Response to Wrangham (3/30)

Over the past month we have been reading a book written by Richard Wrangham about how the introduction of cooking our food made us into the humans we know recognize today. I personally do not agree with the theory of evolution and the theory does not really make sense to me, so with a lot of his points I had difficulty understanding how they were physically possible.

However, trying to look aside from the evolution aspect of the book, I realize that the change of cooked food from raw food, had to have had a major impact on the human race, but to say that it caused our species to change seems a bit extreme to me. I can see these impacts that cooking had to be population stability. Wrangham talks a lot about hunter-gatherer societies, and how, within the societies there is not always enough meat for everyone, so the gatherers of the society would have to provide enough for their families to survive. It seems that the introduction of cooking food would prevent there from being shortages of meat, which would ultimately mean less hunger throughout the tribe. This would mean less deaths, not only because of hunger but also because of punishment from stealing food within the tribe.

Wrangham has convinced me that cooking our food has drastically separated our species from the rest of the primate species. However, there was one point that he continually made that did not make sense to me. Whenever Wrangham made a reference to apes, I felt like he did not say enough about how they related to the human species to make his argument valid. He always makes examples about how other primates preferred cooked food over raw food, for example, Koko, though somewhat controversially, communicated that she preferred cooked food over raw food. I did not understand how preference of cooked food made us human. I mean, we did not evolve because we liked cooked foods, we evolved because the cooked foods helped to physically alter our species. Even if we, as homo erectus, did not prefer the taste of cooked food, but we got more energy, calories and nutrients from it, we would still eat the food, as I am sure the raw meat that they had to eat was not the best tasting stuff either. Whether Wrangham meant to say that primates preferred cooked meat because somehow subconsciously the primates knew that the cooked meat would benefit them in the long run, I do not know, but I do not believe that our opinions on the taste of cooked food would have changed the supposed evolution of humans after cooking was introduced.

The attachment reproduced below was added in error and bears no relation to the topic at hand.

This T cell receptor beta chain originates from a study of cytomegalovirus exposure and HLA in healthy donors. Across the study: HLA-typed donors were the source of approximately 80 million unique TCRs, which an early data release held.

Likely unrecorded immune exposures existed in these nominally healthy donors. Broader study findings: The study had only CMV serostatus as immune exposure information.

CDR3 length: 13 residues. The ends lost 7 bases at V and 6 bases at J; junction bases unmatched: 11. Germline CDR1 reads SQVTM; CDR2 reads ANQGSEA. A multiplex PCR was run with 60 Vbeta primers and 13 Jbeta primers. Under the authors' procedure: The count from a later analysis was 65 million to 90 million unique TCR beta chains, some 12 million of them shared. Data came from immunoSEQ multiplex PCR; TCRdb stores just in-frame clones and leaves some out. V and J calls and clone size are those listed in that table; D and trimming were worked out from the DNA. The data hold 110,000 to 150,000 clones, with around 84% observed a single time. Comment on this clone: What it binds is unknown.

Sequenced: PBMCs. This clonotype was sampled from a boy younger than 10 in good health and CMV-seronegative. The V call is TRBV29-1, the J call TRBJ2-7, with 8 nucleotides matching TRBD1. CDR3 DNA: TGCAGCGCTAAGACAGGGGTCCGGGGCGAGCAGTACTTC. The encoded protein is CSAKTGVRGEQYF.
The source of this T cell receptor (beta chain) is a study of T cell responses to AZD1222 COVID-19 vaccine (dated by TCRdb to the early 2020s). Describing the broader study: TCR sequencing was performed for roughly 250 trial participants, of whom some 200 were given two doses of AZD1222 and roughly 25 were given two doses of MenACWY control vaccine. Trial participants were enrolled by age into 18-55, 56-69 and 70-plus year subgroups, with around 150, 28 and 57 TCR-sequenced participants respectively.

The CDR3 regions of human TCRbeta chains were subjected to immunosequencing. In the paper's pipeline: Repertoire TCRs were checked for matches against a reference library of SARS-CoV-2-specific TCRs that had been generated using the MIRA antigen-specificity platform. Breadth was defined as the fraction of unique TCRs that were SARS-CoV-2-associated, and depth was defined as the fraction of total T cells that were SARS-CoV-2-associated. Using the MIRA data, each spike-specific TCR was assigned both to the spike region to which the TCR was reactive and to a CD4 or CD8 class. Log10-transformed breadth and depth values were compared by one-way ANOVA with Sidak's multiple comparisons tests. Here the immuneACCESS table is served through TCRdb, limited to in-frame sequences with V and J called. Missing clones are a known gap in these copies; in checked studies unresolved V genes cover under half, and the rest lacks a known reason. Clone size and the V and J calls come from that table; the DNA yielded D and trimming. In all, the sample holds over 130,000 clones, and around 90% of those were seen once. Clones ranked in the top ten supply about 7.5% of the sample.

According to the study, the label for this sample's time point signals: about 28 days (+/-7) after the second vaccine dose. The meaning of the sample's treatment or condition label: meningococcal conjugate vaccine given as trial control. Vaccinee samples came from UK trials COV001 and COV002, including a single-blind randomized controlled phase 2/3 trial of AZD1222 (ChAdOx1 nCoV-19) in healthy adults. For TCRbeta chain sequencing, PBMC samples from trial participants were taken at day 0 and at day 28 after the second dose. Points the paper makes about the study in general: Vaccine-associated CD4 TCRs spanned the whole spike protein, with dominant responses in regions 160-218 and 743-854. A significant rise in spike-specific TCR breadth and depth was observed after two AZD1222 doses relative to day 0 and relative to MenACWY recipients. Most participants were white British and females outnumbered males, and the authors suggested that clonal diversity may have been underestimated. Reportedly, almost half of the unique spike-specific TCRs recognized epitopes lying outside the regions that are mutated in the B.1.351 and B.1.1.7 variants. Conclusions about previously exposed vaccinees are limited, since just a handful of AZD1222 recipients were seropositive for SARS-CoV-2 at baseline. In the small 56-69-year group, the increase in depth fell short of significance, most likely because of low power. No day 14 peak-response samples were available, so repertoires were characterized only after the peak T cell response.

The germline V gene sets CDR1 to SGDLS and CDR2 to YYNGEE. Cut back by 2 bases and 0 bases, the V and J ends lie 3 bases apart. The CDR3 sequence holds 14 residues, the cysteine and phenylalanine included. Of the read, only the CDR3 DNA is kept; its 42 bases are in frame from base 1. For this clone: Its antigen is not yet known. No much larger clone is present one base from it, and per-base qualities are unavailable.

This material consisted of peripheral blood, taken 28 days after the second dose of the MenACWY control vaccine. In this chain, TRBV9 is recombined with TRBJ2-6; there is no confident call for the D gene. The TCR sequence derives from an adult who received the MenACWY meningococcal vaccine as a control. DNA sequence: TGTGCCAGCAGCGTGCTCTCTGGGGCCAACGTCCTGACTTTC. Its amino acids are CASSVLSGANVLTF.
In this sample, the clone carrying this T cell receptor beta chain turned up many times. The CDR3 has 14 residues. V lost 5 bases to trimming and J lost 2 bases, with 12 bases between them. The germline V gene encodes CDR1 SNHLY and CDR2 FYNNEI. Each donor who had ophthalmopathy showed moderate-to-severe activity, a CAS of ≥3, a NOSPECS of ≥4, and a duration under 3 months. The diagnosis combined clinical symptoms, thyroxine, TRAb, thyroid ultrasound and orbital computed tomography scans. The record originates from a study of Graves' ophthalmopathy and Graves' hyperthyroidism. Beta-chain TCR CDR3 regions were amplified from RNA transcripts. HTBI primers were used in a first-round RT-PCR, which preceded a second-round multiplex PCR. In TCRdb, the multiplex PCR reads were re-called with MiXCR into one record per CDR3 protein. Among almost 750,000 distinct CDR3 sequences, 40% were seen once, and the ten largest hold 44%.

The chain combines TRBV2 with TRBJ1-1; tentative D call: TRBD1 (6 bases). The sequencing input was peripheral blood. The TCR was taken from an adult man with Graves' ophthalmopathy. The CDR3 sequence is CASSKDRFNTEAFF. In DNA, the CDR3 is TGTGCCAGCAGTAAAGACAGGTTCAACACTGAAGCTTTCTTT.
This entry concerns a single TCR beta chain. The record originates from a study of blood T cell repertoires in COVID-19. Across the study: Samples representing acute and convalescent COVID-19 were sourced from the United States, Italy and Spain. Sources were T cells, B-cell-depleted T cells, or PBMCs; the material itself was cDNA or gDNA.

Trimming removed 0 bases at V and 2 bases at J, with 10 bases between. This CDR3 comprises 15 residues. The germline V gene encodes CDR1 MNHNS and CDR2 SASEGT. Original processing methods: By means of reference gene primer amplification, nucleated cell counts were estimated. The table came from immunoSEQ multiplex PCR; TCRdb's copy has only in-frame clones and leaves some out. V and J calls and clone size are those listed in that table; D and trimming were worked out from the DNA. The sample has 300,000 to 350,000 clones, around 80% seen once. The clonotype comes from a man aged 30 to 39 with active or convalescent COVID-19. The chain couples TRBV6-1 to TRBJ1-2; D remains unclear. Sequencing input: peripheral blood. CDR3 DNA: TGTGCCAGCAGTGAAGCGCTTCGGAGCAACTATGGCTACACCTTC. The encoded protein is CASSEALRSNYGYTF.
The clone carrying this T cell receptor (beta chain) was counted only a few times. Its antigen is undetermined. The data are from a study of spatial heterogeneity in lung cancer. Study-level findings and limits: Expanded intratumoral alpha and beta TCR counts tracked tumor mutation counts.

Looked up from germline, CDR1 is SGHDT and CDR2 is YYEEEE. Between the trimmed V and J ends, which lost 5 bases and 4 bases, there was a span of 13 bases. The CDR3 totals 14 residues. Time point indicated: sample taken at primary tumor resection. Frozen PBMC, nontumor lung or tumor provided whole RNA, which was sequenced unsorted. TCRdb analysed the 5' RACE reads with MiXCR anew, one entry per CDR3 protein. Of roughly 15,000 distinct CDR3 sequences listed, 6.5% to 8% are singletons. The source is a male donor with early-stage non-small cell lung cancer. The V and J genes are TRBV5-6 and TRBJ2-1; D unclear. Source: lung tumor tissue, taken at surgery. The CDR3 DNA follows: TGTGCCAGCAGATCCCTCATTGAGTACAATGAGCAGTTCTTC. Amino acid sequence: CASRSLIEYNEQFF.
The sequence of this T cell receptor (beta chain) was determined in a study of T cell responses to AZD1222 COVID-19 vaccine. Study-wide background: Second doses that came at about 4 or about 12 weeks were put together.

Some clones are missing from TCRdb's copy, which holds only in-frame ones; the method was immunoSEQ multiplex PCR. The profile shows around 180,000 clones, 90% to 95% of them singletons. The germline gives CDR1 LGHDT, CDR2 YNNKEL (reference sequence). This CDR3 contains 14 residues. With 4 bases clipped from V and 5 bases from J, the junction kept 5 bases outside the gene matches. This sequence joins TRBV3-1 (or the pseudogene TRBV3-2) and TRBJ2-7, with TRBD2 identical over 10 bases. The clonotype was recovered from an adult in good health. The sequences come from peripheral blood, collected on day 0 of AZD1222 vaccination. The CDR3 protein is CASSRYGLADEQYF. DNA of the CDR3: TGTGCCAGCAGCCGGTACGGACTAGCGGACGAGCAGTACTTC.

Also, Wrangham spoke about how primates, rats and pythons gained weight when they were fed cooked food. These were in separate studies but all showed the same thing. What I did not understand about this was that how, if these animals were being fed cooked food for so long, how they were not evolving, or even slightly changing. Can it only be “humans” that evolve? The way that Wrangham could not say that cooked food changed the animals in the long run, did not help his argument, in my opinion.

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2 Responses to Response to Wrangham (3/30)

  1. William Popov says:

    You make some very valid points Bethany. However, I must comment on one thing: the animals that you mentioned that were fed cooked food (primates, rats, pythons) were fed cooked food to one animal, not a successive series of generations of the animals. Evolution, as we now know it, usually works over very, very long periods of time (hundreds of thousands if not millions of years). If one were to conduct a science experiment that long, there may be some changes.
    I think the point that Wrangham was trying to make with the animal studies was that eating cooked food drastically increased the energy content of the food, not that it was making/helping them evolve.

    Overall, you make a good argument.
    William

  2. Mr. Sturdy Knight says:

    I think that William more or less addresses your confusion about the question of evolution, Bethany, so I will leave that alone.
    I think you are on to something here with your idea that the primary contribution of cooking to human development has been social rather than physiological. After all, any distant human ancestor capable of taming fire in the first place must have had reasonably advanced problem solving and abstract thinking skills; it is not a stretch to imagine that they would have thought much like we do today. Cooked food does introduce stability though, allowing a tribe to better weather lean seasons, and setting up social models of exchange and distribution that help to ensure everyone gets a share. This refinement of Wrangham’s hypothesis has merit, and I think you should pursue it.

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